Not a Normal Summer

If it had been a normal summer,

Josh would have driven to the coast on New Year’s Eve.
His day shift at Maccas finished at 5.00pm so he’d have had plenty of time to get down the mountain before the serious partying got underway. He would have listened to his mother’s warnings to drive carefully, nodding politely as she said it wasn’t him she concerned about but all the other idiots on the road. Josh had been due to meet Dave and Johnno in Batehaven where Johnno’s mum had a holiday house. He was hoping Sam might be there, too.

Gilly and Jo would have worked whatever hours they could at the local IGA, saving for their gap year adventure.
They already had their plane tickets. They could recite their departure details by heart: QF1 from Kingsford Smith’s Terminal 1, departing at 17:00 on 4 February, arriving Heathrow, Terminal 3 at 06:15 the next morning. Although Jo had explained it countless times, Gilly still couldn’t understand how the flight could last 24 hours when they were leaving Sydney on Tuesday afternoon and arriving in London on Wednesday morning. Fortunately, Gilly had early entry to the Con; her complete inability to grasp the basics of physics would not seriously impact her music career.

Kate and Oliver would have been camping at Durras.
After two days, Oliver would have been fed up with tents and mosquitos and camp kitchens and shared shower blocks. Kate would have been in Pollyanna mode, spruiking the pleasures of reading and relaxing, and ramping up the joys of no work deadlines and no fighting over the remote control.

Marj would have spent most of January in her kitchen churning out meals for her children and grandchildren.
Tom and Elspeth and their pampered pooch would have been with her for the first week of the new year, followed by Josie and her tribe of kids for the second and third weeks. Josie would have to go back to work after that and Marj would have had the kids on her own. She would have built sandcastles with Kendra and Kit; she would have lost track of Kyle in the surf.

But it was not a normal summer.

Josh didn’t go to the coast because the road was closed between Braidwood and Nelligen.
He didn’t meet his mates. And he didn’t meet the CX-9 that would have failed to take the Northangera bend.

Gilly and Jo didn’t earn enough to bring all their plans to fruition.
Holidaymakers stayed away in droves and the supermarket didn’t need casuals to stack shelves and stand at checkouts. Gilly and Jo still made it to the UK and they bombarded Instagram with images of their Top Deck tour. But their money ran out after that and they came straight home. They didn’t get to New York, and Gilly didn’t meet Jack after the concert at the Julliard School. The two aspiring trombonists never jammed together; never toured together; never lived together.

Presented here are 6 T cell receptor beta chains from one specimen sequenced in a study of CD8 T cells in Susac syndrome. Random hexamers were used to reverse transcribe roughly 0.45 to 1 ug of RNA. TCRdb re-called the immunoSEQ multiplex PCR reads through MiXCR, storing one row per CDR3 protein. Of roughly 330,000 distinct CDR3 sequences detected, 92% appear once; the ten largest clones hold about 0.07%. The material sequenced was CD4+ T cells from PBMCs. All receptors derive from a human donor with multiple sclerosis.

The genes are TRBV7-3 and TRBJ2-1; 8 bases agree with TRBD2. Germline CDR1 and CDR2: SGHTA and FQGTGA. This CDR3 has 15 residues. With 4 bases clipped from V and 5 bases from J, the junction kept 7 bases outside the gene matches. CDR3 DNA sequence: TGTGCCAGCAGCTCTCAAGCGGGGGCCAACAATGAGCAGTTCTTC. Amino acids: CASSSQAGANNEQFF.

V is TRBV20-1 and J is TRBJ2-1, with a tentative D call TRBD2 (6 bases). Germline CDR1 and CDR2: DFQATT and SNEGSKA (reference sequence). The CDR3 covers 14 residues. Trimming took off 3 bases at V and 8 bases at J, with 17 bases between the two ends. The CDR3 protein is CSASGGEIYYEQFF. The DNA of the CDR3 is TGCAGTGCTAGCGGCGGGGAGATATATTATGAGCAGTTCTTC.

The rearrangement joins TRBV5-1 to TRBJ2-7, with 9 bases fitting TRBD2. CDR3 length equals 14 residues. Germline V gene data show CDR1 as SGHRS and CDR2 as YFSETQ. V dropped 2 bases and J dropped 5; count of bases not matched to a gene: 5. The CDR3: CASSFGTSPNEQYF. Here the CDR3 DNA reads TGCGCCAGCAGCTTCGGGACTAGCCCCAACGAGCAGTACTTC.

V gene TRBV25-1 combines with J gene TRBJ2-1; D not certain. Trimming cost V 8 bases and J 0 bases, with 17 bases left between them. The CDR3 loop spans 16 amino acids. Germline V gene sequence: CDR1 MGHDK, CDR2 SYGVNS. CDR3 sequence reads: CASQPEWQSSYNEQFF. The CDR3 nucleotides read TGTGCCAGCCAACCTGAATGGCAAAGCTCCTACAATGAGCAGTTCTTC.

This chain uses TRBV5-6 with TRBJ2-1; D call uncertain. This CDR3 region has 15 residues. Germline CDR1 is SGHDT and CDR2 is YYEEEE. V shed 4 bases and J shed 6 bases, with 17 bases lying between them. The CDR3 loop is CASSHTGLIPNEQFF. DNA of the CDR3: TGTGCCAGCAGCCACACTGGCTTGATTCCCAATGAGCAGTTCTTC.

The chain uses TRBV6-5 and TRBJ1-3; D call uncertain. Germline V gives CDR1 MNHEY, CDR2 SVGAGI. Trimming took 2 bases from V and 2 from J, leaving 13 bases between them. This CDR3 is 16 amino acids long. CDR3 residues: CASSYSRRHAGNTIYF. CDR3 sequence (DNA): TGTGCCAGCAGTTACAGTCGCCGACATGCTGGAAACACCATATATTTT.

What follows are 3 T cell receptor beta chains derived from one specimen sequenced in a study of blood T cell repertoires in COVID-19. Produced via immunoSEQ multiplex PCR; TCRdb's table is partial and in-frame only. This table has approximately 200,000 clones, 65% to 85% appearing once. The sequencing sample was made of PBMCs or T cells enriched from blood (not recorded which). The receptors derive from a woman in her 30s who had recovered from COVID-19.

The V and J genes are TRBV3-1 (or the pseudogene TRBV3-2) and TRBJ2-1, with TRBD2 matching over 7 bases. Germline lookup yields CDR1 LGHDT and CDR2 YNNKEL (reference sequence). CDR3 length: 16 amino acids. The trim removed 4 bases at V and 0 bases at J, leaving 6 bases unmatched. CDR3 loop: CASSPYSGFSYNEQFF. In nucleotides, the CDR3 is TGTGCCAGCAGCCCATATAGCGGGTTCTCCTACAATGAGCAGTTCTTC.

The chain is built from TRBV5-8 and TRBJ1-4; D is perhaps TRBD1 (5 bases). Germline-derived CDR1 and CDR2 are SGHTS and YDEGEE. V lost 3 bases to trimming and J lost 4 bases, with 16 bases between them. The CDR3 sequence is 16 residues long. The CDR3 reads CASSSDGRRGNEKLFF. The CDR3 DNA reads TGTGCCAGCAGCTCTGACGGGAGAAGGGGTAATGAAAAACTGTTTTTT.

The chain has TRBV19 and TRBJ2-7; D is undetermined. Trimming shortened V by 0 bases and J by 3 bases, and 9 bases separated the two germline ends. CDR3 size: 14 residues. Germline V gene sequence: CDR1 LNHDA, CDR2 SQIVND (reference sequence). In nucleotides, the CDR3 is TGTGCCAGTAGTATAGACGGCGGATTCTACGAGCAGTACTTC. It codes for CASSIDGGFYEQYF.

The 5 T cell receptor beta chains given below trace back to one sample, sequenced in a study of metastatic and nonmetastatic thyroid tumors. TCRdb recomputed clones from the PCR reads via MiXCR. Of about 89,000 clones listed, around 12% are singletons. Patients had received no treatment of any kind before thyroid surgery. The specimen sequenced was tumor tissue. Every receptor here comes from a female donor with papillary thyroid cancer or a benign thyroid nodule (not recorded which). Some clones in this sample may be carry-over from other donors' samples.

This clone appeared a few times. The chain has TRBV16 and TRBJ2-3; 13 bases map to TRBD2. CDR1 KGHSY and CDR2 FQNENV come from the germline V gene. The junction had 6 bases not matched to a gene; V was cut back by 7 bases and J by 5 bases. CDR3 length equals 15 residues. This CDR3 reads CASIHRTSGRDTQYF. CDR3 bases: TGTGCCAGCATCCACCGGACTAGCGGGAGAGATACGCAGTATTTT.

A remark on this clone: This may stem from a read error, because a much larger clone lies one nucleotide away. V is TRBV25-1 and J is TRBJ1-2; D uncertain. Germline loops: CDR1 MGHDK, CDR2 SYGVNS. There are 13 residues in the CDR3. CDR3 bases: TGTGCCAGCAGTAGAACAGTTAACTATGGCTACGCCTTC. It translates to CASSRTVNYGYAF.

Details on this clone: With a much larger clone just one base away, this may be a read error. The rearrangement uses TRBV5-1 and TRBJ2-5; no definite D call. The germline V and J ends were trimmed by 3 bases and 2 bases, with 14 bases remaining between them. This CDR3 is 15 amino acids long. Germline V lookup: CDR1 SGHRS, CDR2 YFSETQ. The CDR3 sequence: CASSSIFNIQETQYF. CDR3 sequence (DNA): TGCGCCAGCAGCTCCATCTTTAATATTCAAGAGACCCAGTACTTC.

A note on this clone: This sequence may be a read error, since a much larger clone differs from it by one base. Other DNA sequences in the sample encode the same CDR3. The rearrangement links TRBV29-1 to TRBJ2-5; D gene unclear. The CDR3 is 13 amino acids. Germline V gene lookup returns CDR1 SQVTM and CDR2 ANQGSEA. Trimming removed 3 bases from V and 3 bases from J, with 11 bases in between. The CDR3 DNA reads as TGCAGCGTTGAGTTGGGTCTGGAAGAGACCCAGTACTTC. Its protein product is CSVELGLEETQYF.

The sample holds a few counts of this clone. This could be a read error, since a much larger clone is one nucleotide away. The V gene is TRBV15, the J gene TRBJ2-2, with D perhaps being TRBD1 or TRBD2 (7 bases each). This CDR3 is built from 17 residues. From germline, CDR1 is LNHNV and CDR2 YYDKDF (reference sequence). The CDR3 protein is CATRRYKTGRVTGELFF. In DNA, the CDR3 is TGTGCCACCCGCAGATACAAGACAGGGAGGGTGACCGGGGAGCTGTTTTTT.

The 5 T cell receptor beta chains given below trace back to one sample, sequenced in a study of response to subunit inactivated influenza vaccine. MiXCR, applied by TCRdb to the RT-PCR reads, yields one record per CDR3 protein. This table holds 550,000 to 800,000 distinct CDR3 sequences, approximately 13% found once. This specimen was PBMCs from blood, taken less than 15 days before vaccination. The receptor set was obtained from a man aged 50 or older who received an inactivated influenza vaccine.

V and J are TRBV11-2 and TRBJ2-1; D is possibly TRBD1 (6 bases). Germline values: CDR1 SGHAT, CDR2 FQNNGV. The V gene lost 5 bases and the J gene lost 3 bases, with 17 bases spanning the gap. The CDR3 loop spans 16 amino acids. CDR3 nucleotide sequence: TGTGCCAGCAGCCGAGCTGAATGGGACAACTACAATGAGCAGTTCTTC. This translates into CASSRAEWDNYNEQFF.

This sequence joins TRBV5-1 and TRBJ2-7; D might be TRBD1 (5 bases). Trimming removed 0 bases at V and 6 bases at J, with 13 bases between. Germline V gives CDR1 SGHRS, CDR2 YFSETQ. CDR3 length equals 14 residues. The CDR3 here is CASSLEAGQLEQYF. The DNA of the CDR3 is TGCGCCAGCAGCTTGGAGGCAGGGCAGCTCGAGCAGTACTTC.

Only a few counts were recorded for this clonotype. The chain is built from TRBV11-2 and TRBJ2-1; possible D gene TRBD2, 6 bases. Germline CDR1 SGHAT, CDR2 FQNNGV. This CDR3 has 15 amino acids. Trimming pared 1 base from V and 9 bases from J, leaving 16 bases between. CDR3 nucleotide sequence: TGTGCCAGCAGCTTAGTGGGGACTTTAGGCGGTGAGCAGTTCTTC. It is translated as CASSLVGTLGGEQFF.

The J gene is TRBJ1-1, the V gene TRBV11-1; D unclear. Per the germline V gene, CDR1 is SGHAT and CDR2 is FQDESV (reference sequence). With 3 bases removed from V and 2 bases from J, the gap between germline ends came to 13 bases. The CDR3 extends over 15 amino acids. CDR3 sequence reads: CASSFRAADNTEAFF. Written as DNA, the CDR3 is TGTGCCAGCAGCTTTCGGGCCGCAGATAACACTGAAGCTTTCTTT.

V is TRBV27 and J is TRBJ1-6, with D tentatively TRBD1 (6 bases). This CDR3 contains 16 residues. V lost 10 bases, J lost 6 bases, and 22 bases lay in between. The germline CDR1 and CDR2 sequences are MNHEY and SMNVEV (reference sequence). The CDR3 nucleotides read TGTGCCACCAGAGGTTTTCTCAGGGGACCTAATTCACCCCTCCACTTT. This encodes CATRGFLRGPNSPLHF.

Kate and Oliver abandoned their camping trip.
They stayed home and binge-watched Schitt’s Creek and Killing Eve and Fleabag. They ordered Uber Eats five nights in a row. They went to bed late and got up later. Phoebe arrived in the first week of October. It turned out that streaming services and takeaway dinners were more effective than IVF.

Marj’s offspring decided they wouldn’t go to the coast.
They also decided that Marj shouldn’t be there on her own. Tom drove down to collect her on New Year’s Day, taking the long route through Cooma and Nimmitabel and down Brown Mountain. Marj didn’t want to leave the house or Tom Snr’s roses, still flourishing above his ashes. Tom cajoled and sweet-talked and eventually lost patience; Marj acquiesced for the sake of peace. Installed in Tom and Elspeth’s guest suite, Marj slept poorly. At 2.00am, she went to make a cup of tea. She was congratulating herself on negotiating the stairs successfully when her bare foot sunk into the clipped fur of Cleopatra’s belly.

The fires changed plans and lives and futures. The fires changed everything.

© Tessa Wooldridge 2020


In December 2019, sections of the Kings Highway between Braidwood and Batemans Bay in southern New South Wales were closed to traffic due to bushfires.
The highway re-opened on 14 January 2020.


The following organisations are among those providing bushfire relief:

Further options for donations can be found via the ABC Appeals: Bushfire Recovery Relief webpage

Image (above and featured): excerpt from Fires Near Me map, 14 Jan 2020 07:10.
Licensed under the Creative Commons Attribution 4.0 licence © State of New South Wales (NSW Rural Fire Service). For current information go to